There are variations in cervical spine (CS) clearance protocols in neurologically intact blunt trauma patients with negative radiological imaging but persistent neck pain. Current guidelines from the current Eastern Association for the Surgery of Trauma include options of maintaining the cervical collar or obtaining either magnetic resonance imaging (MRI) or flexion-extension films (FEF). We evaluated the utility of FEF in the current era of routine computerized tomography (CT) for imaging the CS in trauma. Materials and methods
All neurologically intact, awake, nonintoxicated patients who underwent FEF for persistent neck pain after negative CT scan of the CS at our level I trauma center over a 13-mo period were identified. Their charts were reviewed and demographic data obtained. Results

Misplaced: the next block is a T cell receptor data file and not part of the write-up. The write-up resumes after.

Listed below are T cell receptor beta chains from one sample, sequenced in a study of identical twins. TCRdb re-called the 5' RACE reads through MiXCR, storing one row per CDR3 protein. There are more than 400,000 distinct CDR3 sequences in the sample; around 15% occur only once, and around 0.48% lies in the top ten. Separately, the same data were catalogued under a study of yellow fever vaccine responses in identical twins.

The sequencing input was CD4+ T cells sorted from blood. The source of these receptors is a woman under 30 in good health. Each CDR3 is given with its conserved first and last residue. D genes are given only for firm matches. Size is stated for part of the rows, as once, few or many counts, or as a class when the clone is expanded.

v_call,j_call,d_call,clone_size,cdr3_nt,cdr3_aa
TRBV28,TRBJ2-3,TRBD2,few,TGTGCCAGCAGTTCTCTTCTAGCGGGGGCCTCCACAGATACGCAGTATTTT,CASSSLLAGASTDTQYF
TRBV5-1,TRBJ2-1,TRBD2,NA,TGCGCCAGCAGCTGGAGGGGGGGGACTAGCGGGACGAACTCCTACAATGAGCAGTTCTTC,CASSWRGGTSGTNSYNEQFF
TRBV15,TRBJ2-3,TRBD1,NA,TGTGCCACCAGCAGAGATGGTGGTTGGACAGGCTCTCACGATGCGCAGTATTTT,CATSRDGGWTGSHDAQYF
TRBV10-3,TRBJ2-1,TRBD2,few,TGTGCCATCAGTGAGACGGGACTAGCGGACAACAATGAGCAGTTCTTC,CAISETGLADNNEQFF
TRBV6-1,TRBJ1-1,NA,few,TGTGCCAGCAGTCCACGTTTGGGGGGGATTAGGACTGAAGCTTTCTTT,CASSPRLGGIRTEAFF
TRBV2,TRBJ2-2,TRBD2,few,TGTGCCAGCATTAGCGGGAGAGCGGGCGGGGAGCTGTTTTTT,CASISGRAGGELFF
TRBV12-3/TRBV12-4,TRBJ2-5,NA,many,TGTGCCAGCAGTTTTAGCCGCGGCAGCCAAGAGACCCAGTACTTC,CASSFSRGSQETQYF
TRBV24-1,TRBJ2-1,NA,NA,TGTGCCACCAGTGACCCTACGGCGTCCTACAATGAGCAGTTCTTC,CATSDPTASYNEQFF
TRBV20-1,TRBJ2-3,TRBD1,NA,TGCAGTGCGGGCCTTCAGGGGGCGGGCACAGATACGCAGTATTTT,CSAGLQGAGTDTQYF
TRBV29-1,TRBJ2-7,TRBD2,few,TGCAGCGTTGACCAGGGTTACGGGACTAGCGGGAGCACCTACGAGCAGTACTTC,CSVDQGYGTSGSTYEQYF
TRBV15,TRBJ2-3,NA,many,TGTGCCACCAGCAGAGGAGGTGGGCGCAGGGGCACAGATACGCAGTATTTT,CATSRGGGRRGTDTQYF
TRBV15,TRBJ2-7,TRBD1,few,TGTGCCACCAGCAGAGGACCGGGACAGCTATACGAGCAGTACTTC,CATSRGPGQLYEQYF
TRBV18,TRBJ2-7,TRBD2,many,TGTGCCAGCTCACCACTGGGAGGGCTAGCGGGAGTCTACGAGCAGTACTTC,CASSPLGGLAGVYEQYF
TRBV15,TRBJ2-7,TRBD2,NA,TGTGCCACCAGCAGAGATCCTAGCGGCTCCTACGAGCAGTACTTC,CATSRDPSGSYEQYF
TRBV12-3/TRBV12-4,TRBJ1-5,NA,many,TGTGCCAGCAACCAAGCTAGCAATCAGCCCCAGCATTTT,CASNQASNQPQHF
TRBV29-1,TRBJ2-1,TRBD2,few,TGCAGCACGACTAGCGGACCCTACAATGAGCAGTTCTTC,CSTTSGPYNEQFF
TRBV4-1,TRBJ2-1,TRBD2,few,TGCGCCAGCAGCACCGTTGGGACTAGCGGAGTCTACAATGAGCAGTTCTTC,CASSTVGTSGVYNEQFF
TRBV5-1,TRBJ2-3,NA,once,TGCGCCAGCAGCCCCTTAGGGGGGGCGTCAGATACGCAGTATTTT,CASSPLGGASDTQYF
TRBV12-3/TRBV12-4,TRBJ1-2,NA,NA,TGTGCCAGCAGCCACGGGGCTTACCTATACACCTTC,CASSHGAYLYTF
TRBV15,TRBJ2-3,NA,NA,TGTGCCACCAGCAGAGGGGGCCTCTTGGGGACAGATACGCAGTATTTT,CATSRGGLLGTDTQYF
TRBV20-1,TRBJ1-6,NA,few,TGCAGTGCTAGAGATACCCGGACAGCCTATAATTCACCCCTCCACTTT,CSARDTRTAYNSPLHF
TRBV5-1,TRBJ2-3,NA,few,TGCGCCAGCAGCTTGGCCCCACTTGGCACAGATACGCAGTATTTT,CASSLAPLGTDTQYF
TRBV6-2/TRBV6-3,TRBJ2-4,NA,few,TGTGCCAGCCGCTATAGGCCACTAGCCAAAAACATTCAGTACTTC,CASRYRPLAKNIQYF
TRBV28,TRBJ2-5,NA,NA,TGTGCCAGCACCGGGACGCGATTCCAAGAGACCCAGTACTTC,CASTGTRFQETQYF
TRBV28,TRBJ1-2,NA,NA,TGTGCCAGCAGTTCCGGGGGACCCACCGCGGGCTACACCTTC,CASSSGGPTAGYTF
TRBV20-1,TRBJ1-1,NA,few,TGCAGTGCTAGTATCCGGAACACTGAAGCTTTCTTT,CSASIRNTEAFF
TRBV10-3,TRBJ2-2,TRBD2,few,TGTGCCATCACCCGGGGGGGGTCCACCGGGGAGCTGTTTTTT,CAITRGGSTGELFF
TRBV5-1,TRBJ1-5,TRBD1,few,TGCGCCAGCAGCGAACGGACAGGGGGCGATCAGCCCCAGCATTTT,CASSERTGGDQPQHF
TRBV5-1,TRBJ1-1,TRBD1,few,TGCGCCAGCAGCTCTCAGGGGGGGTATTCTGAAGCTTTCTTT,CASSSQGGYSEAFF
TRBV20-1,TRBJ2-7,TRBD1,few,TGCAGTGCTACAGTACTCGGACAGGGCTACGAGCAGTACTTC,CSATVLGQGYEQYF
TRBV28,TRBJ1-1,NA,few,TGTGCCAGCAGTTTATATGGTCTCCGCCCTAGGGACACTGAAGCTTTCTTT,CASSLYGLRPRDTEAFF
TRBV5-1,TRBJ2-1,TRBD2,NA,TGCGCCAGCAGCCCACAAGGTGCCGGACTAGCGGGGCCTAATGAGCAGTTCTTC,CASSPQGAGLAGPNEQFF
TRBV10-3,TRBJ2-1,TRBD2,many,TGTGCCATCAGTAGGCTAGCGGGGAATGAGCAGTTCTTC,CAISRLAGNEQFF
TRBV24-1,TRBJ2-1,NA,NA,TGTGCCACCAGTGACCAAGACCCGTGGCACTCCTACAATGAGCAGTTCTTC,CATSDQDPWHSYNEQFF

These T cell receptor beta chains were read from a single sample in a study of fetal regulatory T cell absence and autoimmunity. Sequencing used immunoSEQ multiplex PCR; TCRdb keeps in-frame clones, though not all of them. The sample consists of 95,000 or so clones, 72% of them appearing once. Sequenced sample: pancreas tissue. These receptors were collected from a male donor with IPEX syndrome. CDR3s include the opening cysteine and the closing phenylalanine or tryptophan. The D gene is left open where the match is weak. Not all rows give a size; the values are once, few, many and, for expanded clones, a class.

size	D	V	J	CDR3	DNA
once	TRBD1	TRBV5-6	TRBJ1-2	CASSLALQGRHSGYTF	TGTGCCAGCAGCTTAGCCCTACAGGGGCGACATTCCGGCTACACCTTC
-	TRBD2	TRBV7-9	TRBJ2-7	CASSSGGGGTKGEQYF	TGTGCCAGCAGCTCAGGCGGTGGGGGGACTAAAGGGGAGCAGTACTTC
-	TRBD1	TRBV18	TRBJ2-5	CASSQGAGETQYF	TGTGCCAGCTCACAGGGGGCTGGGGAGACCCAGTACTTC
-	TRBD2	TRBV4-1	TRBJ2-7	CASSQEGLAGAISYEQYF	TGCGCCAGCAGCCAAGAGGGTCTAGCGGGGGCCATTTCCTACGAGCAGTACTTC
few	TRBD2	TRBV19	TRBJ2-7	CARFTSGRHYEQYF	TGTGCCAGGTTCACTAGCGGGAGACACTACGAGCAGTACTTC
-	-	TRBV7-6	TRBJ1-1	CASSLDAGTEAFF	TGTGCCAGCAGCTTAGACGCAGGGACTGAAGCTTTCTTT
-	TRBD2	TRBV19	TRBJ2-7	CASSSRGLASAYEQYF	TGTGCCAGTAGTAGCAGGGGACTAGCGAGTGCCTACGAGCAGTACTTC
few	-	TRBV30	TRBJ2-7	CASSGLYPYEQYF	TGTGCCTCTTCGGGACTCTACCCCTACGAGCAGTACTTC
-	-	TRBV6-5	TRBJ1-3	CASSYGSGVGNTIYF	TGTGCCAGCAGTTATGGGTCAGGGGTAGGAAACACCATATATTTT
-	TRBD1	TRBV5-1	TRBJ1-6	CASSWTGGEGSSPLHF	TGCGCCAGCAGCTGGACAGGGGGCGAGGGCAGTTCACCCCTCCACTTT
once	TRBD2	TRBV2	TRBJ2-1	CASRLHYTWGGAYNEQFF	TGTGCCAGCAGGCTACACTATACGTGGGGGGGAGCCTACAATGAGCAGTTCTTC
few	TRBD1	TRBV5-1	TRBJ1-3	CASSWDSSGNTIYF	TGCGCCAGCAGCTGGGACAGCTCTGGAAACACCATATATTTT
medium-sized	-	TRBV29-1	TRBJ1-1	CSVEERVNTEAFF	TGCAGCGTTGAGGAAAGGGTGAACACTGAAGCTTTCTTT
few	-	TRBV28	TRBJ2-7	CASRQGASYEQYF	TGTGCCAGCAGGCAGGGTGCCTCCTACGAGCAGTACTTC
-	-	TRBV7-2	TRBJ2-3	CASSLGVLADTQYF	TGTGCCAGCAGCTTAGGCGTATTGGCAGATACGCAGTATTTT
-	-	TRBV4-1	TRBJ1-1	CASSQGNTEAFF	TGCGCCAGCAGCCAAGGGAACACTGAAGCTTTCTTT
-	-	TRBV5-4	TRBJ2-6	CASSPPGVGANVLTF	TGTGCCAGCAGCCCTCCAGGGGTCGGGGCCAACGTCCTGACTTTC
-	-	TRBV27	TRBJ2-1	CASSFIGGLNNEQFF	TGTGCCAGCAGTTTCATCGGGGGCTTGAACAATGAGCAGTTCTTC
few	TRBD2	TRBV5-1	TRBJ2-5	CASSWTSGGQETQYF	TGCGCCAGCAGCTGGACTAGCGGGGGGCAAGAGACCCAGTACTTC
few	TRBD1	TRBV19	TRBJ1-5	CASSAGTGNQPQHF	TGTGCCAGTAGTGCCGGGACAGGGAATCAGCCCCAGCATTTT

There were 354 patients (58.5% male) with negative cervical CS CT scans who had FEF for residual neck pain. Incidental degenerative changes were seen in 37%—which did not affect their acute management. FEF were positive for possible ligamentous injury in 5 patients (1.4%). Two of these patients had negative magnetic resonance images and the other three had collars removed within 3 wk as the findings were ultimately determined to be degenerative. Conclusions
In the current era, where cervical CT has universally supplanted initial plain films, FEF appear to be of little value in the evaluation of persistent neck pain. Their use should be excluded from cervical spine clearance protocols in neurologically intact, awake patients.
Available at: http://works.bepress.com/ap_ekeh/60/